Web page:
Penn Jillette and Steven Banks--the madman magician and the writer for SpongeBob SquarePants respectively--have collaborated on their first play, a comedic romance that incorporates naked Hula-Hoop spinning, cheesy rock music, a touch of improvisation, and live videotaping. The cast delivers fearless, multifaceted performances that are funny and heartwarming. And Jessie Marion's loose, free-floating direction accents the show's wild abandon. But the unmotivated, tacked-on concluding scenes are so incongruent that they almost erase the 90 minutes of pleasing, original entertainment leading up to that point.
Love Tapes refers to a series of confidential video messages sent through the mail. Melinda (Julie Mullen) is obsessed with rock singer Kevin (Ralph Saenz), and she sends him a videotape of her trying to be sexy--even showing off her skills with a Hula-Hoop while topless. She pulls an unsuspecting person from the audience to videotape her, and the video is transmitted to a TV onstage. Melinda makes more videotapes, though her demeanor changes drastically as she responds to tapes she receives. It turns out that not only Kevin has seen the video; so has Carl (Dean Cameron), Kevin's assistant, who falls for Melinda.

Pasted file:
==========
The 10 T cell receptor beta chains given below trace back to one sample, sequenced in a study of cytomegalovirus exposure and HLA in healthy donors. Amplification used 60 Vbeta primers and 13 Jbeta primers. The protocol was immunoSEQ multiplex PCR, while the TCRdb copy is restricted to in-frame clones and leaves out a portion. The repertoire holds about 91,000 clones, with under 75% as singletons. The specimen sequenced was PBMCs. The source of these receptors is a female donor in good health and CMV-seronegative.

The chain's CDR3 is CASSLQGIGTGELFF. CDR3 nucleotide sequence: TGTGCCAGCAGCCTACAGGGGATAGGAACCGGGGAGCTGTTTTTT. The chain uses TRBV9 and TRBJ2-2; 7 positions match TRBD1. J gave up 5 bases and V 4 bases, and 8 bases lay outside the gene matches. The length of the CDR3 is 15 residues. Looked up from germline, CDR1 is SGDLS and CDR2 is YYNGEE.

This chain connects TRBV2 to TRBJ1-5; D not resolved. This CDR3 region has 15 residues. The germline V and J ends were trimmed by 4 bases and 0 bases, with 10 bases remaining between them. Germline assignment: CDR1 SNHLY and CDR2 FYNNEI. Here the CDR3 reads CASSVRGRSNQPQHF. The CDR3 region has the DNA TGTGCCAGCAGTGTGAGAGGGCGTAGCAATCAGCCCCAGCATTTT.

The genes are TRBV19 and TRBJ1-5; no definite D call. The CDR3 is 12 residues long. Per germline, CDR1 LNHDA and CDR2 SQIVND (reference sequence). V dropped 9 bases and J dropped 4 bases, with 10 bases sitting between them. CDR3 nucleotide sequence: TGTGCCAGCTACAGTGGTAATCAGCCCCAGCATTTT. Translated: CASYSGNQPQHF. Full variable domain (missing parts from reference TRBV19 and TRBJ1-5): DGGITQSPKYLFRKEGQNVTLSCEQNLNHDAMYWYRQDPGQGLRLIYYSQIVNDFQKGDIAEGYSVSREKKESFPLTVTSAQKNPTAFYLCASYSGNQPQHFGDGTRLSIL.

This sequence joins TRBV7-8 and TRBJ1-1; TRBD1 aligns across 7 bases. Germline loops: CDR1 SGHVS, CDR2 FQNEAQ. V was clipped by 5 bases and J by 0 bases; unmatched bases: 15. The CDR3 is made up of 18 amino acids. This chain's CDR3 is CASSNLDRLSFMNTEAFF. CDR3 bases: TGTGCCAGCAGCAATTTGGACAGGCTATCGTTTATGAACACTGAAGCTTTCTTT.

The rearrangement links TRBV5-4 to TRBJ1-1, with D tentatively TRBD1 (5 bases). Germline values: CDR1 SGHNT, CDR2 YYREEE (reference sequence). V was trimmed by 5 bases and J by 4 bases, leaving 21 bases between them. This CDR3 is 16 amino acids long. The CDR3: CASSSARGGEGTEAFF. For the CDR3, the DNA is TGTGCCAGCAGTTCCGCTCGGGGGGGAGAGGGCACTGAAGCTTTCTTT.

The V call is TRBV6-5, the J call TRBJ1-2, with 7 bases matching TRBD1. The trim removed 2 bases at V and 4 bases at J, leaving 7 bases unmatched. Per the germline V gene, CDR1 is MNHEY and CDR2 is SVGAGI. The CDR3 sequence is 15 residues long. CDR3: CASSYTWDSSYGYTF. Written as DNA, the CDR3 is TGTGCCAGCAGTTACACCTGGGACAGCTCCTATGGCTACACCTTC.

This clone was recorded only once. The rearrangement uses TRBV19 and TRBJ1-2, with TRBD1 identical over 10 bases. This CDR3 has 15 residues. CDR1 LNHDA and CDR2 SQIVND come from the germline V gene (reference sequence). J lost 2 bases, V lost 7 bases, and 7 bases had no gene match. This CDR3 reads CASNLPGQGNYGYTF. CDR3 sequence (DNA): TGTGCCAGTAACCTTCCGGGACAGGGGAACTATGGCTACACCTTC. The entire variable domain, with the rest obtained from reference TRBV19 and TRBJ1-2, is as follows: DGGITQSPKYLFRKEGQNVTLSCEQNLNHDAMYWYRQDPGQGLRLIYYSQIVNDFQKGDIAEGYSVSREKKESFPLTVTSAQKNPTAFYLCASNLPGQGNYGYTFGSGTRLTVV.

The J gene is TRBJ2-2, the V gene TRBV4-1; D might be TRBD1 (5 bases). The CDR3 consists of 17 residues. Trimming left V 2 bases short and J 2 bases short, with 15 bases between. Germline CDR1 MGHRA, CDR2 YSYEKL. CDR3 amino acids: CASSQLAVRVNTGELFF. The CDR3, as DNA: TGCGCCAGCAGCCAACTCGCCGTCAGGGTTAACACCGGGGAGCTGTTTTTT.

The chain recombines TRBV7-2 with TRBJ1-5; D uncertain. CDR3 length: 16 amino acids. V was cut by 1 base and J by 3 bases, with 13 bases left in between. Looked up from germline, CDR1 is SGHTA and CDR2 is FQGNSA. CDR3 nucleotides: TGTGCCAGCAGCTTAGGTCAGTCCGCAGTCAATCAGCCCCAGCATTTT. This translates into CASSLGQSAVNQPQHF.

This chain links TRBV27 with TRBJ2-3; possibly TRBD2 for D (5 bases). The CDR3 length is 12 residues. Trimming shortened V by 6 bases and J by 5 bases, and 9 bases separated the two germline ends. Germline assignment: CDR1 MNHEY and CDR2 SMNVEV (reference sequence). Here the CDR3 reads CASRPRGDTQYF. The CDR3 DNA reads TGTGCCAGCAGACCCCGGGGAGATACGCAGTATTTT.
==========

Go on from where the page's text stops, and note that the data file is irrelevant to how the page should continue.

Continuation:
Mullen is believable as both an obsessed fan and as a quiet, unhappy woman searching for love. And her Hula-Hoop abilities are impressive. Cameron is charismatic and engaging. His honest performance turns Carl into an Everyman hero. The use of audience members as camera operators-actors is risky, but Mullen and Cameron work well with the unsuspecting participants, grabbing laughs out of their improvised exchanges. But their abilities can't save the odd climax, for which Jillette and Banks did not lay the groundwork. Love Tapes is somewhat entertaining, but, without a revised ending, it will never be more than that.